Raising awareness of basic music theory and harmony concepts

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Seven Harmonies Tutorial

A few preliminaries are needed before going on to the harmonies...

Most Western music uses the seven-note major scale. The picture to the right shows the scale in the key of C. The 7 notes repeat in each higher octave. The major scale and music that uses it have a bright, outgoing feel. There is another, less common, scale, known as the minor scale, and it has a more introspective feel. There are other, even more rare, scales. Major and minor are the two most common scale modes. We are going to focus mainly on music made using the major scale.

A chord is a set of three or more notes. Chords have modes, too. A major mode chord, like the major scale, sounds happy and upbeat. A minor chord has a more subdued quality to it. A diminished chord has a very poignant, yearning, or haunting feel.

These short soundtracks demonstrate what the three chord modes sound like:


You can construct major chords out of certain notes of the major scale. Here's the surprise: you can also construct minor chords out of certain notes of the major scale! You can even make a diminished chord out of three major scale notes.

All of which leads up to this: the seven harmonies are chords. They are chords made from notes of the major scale. Three of them are major, three are minor, and one is diminished.

Here is the crucial point: each of the harmonies has a different emotional effect in the context of the key. Each one has a unique harmonic function and has its own individual personality. This variety is what makes music interesting and pleasing. The more you listen to these harmonies, the better acquainted you will become with the particular qualities and 'feel' of each one. And the easier it will be to recognize them in all the music you hear.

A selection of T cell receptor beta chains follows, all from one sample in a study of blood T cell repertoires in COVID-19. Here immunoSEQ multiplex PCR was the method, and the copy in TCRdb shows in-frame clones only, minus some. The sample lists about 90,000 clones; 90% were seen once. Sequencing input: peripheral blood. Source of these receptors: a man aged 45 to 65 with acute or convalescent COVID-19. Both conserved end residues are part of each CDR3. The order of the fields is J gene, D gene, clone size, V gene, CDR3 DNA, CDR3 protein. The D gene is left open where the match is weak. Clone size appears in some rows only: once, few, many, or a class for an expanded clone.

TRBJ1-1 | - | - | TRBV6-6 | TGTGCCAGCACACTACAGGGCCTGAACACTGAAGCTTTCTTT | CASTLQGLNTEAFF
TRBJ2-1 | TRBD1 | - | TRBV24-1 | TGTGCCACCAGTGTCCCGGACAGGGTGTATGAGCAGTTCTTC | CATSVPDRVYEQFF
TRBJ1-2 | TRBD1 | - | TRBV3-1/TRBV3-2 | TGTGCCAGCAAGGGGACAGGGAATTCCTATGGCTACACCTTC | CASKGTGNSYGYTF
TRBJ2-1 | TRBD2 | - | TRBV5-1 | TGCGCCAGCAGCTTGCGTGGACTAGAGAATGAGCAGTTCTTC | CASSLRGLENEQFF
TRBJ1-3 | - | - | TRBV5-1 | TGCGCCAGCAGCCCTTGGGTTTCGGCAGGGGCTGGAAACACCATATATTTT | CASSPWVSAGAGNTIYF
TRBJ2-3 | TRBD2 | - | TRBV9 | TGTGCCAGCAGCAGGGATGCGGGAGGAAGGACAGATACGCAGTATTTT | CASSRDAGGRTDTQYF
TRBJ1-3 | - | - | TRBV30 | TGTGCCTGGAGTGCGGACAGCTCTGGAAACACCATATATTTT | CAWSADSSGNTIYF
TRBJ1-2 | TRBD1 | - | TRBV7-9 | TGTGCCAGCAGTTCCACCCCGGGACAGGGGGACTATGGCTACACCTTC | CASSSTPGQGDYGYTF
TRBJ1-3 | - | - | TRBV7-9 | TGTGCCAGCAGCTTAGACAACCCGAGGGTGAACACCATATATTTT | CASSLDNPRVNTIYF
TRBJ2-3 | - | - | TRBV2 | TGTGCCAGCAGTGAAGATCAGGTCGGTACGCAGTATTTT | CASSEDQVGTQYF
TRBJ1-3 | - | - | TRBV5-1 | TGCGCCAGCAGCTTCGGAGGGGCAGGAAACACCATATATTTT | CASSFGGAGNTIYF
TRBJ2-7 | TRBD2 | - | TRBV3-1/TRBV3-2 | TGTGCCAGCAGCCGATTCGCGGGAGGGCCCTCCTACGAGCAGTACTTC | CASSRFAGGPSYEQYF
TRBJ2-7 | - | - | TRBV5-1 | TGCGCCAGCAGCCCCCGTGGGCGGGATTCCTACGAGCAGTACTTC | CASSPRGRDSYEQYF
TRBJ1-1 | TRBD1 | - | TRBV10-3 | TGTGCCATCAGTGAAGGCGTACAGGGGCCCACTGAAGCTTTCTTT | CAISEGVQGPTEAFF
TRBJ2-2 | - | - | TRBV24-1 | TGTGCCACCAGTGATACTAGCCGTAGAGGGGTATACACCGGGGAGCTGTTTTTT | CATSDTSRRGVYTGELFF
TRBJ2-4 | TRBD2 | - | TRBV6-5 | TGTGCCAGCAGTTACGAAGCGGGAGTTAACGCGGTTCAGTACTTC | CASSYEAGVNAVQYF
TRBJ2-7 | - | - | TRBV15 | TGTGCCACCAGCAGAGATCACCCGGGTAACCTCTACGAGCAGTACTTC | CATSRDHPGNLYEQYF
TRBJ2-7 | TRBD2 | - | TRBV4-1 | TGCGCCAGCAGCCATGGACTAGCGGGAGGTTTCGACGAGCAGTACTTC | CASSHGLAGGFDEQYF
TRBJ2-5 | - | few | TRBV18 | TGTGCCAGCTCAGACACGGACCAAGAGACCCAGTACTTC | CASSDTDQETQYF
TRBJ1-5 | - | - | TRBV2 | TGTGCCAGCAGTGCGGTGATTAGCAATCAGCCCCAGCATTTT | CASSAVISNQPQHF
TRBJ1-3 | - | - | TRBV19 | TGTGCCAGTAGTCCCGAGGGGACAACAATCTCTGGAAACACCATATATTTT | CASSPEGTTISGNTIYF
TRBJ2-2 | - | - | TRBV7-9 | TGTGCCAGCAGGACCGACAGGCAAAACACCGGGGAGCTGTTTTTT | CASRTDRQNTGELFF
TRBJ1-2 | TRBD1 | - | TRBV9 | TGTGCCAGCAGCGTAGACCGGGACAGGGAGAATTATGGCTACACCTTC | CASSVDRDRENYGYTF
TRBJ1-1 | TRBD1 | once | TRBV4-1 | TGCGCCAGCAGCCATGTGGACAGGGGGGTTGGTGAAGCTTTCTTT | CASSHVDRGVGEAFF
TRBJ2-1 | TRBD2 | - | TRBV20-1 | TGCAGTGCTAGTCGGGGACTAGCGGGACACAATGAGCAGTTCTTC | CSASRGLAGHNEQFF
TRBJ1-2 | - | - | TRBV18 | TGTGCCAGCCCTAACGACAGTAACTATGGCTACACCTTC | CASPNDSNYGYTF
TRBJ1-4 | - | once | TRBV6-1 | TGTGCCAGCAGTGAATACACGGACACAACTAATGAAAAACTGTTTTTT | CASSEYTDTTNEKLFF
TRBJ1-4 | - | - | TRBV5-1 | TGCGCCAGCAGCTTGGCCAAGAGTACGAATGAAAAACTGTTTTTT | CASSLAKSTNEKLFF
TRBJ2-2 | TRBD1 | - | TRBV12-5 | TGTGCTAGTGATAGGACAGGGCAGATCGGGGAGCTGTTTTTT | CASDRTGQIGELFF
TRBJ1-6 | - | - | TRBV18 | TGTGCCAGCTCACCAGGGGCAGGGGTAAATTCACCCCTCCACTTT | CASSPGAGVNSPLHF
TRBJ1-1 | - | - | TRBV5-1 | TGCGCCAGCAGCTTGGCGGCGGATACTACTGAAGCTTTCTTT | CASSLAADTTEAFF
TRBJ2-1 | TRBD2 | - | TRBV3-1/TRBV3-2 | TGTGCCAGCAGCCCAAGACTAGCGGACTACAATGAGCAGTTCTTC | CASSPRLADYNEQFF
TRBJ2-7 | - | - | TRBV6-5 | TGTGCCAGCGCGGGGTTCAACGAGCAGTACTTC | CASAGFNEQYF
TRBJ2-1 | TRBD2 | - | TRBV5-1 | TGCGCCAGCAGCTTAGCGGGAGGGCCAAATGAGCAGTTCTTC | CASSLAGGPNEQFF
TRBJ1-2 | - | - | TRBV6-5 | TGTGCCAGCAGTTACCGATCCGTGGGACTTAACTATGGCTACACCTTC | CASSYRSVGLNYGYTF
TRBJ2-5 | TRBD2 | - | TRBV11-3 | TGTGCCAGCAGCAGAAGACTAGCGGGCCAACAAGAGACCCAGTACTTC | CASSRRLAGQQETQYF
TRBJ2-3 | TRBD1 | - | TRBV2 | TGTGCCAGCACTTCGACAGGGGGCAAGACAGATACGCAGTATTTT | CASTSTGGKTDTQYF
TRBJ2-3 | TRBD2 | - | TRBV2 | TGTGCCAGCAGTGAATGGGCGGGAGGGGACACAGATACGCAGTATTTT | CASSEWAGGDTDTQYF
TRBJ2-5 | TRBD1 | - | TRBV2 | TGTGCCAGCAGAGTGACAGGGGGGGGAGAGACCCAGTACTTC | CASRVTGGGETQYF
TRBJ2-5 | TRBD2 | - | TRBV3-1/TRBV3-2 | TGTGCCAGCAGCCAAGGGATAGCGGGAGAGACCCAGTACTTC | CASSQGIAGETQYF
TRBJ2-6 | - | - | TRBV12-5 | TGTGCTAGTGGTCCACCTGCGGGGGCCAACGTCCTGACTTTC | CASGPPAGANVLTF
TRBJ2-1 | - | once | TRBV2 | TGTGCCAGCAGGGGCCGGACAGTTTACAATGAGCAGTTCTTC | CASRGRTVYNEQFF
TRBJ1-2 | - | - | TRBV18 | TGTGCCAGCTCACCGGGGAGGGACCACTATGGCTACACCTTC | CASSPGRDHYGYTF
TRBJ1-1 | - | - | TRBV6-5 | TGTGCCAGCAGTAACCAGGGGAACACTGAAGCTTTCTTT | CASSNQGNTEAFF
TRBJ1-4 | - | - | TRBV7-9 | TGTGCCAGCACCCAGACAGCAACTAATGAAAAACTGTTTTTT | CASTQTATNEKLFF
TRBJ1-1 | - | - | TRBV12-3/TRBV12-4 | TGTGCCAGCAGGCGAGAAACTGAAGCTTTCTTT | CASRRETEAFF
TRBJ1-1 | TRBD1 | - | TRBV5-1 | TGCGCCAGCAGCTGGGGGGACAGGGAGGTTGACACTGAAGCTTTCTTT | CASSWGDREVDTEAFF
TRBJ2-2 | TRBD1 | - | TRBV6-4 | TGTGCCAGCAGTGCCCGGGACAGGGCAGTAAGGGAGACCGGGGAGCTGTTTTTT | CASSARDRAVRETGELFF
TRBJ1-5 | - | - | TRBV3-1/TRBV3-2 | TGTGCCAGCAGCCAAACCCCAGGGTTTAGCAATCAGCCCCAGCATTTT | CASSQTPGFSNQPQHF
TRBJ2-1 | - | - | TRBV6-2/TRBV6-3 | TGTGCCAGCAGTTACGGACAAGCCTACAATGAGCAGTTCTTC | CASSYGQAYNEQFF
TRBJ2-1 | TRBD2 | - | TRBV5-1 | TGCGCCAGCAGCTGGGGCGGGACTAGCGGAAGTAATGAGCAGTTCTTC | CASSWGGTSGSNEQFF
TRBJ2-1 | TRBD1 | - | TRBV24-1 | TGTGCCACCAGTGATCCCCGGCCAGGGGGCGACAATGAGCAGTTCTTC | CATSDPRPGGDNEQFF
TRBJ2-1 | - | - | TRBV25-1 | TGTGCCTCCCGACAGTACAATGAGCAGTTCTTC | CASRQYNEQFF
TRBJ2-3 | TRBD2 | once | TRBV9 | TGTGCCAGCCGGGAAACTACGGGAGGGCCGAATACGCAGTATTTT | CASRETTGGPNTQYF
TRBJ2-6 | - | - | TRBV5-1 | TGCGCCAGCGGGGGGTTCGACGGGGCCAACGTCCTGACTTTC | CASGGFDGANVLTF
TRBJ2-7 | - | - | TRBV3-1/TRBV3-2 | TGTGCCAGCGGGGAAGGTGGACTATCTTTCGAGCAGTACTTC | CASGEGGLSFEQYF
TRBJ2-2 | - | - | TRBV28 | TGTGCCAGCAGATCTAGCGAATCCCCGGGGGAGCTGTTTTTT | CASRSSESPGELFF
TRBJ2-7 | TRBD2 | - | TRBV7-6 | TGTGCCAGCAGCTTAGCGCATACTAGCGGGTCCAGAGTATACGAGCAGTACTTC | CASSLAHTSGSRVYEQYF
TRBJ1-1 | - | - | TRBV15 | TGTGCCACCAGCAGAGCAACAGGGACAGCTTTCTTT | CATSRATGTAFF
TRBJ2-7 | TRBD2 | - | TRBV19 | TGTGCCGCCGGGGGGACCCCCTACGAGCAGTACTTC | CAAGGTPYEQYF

In the examples, the harmonies are arranged in order of most common to least common. For each, I have listed its mode and the qualities I hear in it. The 1 harmony is most important because it occurs most frequently. The others, in order of frequency of occurrence, are 5, 4, 6, 2, 3, and 7.

You can now start listening to the harmonies. Or, you can stay here and learn more about what makes up these seven chords.

The notes of the 7 harmonies

The diagram below shows the seven notes of the major scale. In this diagram the key is C major, but you could construct the scale in any of the other keys. The seven notes may be numbered 1 through 7, 1 being the first note of the scale, the note that defines its key. Note 1 is the tonic note.

C staff

If you build a three-note chord ('triad') on each of the notes, you will have the seven harmonies. In each chord, we start with a note of the scale, which becomes the root of the chord, and then take every other scale note until we have three notes.

chords The table below shows the 7 harmonies, the scale notes that are in each, and whether it is major, minor or diminished:

1 1 - 3 - 5 major
2 2 - 4 - 6 minor
3 3 - 5 - 7 minor
4 4 - 6 - 1 major
5 5 - 7 - 2 major
6 6 - 1 - 3 minor
7 7 - 2 - 4 diminished

These chords are the seven harmonies of Western music, and all the music you hear ó popular, classical, country/western, whatever, is made using them, and a few other 'secondary' harmonies related to them. In harmonized music, a note in the melody is given life by sounding one of these harmonies, one that contains that particular note. If the note in the melody is note 6 of the scale for instance, it could be harmonized using 6, 2 , or 4, because those chords all have note 6 in them. But the effect will be very different, depending on which one is used.

For now you don't have to remember what notes are in each of these chords, although that will be very useful to know later as you take your understanding to a deeper level. When you learn to play guitar, you learn the fingering for several chords, and you develop a feel for when to use each one. You donít bother remembering or even learning at all what the actual notes are in each of those chords, because itís not necessary for your purposes. We are going to use a very similar process here, except there is no guitar and no fingerings to learn. We are concerned only with learning when to use each of the chords, or equivalently, how to recognize the seven chord harmonies in the music we hear.

Check out the myths of music theory

It is time now to meet the harmonies. After the basic seven there is a section relating to the secondary harmonies, which are less common but still very important.

Go now to the 7 harmonies examples.

Basic music symbols and notation

Advanced topics

Interval arithmetic and harmony
The minor and modal scales
Modulation
The Circle of Keys

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